Robotics in Early Learning – Using Technology Breaks Down Engineering Stereotypes
In this fifth part of the blog series, we share key reasons why robotics should be incorporated in early learning classrooms. In this blog, we are focusing on Key #5 – Using Technology Breaks Down Engineering Stereotypes! Keep an eye out for the last blog on the importance of robots in early learning with STEAM learning tools!
To review the first 4 reasons, see:
- Key 1 – Robotics in Early Learning – Coding Teaches the Literacy of the 21st Century
- Key 2 – Robotics in Early Learning – Coding Develops Computational Thinking Skills
- Key 3 – Robotics in Early Learning – Technology Becomes the Playground
- Key 4 – Robotics in Early Learning – Robotics Makes Coding Tangible, Concrete…and Screen-Free!
- Key 6 – Robotics in Early Learning – The Engineering Design Process Develops Grit and Perseverance
Early childhood is a wonderful time to sparks kids’ interest in coding, robotics, and engineering. Young children are naturally curious about the world around them. Today, that world includes technology. But how can educators promote positive, creative, and educational engagement with technology with our youngest learners? Integrating children’s robot kits and coding into early learning is easier than you may think, with hands-on, screen-free tools like KIBO.
Robotics in Early Learning – Using Technology Breaks Down Engineering Stereotypes!
Scientific and technical fields suffer from a gender participation gap. Research shows that even in early childhood, children are already beginning to form opinions and stereotypes about which tools and technologies are better suited towards boys. By engaging young children in coding and robotics activities before these stereotypes begin to take root, we can help them build positive associations with technology and engineering and a self-image as a creator with technology.
Dr. Amanda Sullivan, Associate Director of the Early Childhood Education certificate program at Tufts University, was one of the researchers who helped develop KIBO. Dr. Sullivan recently published a new book drawing on her work: Breaking the STEM Stereotype: Reaching Girls in Early Childhood.
Dr. Sullivan’s research demonstrates that KIBO curricula, when implemented in a developmentally appropriate way, can significantly increase girls’ interest in becoming an engineer. After an 8-week KIBO curriculum, 66% of girls expressed an interest in becoming an engineer, versus 36% prior to the curriculum. Due to this increase in girls’ interest, boys and girls had equal interest in engineering after the curriculum, despite a significant difference prior to the curriculum (58% for boys, 36% for girls in the pre-assessment).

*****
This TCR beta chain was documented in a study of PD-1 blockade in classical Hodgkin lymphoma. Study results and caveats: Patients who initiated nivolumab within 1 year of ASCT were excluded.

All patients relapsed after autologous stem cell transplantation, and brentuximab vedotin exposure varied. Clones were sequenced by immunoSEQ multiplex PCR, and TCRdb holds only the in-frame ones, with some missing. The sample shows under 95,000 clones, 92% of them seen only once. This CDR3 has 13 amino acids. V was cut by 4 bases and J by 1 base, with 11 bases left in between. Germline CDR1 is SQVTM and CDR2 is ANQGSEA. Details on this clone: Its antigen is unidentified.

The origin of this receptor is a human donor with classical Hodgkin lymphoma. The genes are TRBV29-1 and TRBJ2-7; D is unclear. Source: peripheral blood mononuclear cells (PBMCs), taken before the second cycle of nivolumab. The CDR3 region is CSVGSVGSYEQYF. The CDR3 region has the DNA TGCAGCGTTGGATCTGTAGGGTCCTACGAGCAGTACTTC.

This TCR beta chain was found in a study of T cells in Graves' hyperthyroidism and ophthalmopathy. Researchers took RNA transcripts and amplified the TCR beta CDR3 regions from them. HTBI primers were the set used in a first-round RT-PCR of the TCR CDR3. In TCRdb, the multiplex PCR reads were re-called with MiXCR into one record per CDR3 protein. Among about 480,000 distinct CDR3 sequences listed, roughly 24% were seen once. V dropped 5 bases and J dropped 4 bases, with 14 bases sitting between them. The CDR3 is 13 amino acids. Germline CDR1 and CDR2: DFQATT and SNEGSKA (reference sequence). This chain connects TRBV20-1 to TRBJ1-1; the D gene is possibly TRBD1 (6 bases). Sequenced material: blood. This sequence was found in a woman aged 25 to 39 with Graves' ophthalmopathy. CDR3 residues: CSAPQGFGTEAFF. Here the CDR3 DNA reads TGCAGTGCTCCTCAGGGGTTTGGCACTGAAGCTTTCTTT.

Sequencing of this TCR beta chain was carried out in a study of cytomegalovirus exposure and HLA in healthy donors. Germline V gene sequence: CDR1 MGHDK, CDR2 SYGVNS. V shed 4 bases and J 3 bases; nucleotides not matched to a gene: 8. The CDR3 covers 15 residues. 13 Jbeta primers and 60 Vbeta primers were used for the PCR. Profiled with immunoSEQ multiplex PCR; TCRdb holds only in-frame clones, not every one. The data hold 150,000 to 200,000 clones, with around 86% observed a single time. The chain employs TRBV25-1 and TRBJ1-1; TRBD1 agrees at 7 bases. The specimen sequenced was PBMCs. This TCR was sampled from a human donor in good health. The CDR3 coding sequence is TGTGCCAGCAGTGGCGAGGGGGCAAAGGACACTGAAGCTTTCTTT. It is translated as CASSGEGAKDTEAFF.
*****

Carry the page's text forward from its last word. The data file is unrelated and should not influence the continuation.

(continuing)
Learn the 6 Key Benefits of Using Robotics with Your Youngest Students!
Breaking the Gender Stereotype
KIBO is purposefully designed with a neutral aesthetic and in gender neutral colors so that it is appealing to all children. Though not all children will become engineers or computer programmers, a foundation in children’s robot kits and coding education gives all children an opportunity to make that choice for themselves. KIBO includes building platforms to allow children to extend and decorate the robot with arts and crafts materials, providing an open-ended building and design experience which draws on a wide range of children’s interests.
Dr. Sullivan also recommends providing children with diverse role models as a way to counteract STEM stereotypes. Books are a great source of such role models. Here are a few examples of books for young children that feature female engineers and makers:
- Rosie Revere, Engineer – Andrea Beatty
- Hello Ruby – Linda Liukas
- The Most Magnificent Thing – Ashley Spires
Dr. Sullivan stated in the WIRED magazine article Can Robots Help Get More Girls Into Science and Tech, “I think that robots in general are novel to young children, both boys and girls…I think robotics kits like KIBO bring an air of excitement and something new to the classroom that gets kids psyched and excited about learning.”
What KIBO Robotics Offer Young Learners
KIBO, the coding robot, offers an inviting, engaging platform for children to start their journey into creating with code. KIBO’s block-based coding language gives children control over the robot’s movements, sounds, and sensors, allowing them to express their imaginations with code. And, when accompanied by our curriculum, children are able to tell stories, create characters, and explore their world with KIBO.
Learn more about how the KIBO Robot can teach the fundamentals of programming in a fun and engaging way and our mission to introduce coding to children by watching Dr. Marina Bers’ Tedx Talk – Young programmers — think playgrounds, not playpens.
Stay turned for the next blog on additional key reasons why robotics is important for young learners.
- Sullivan, A. & Bers, M. U. (2016). Girls, boys, and bots: Gender differences in young children’s performance on robotics and programming tasks. Journal of Information Technology Education: Innovations in Practice, 15, 145-165.
- Sullivan, A., & Bers, M. U. (2013). Gender differences in kindergarteners’ robotics and programming achievement. International Journal of Technology and Design Education, 23 (3), 691-702.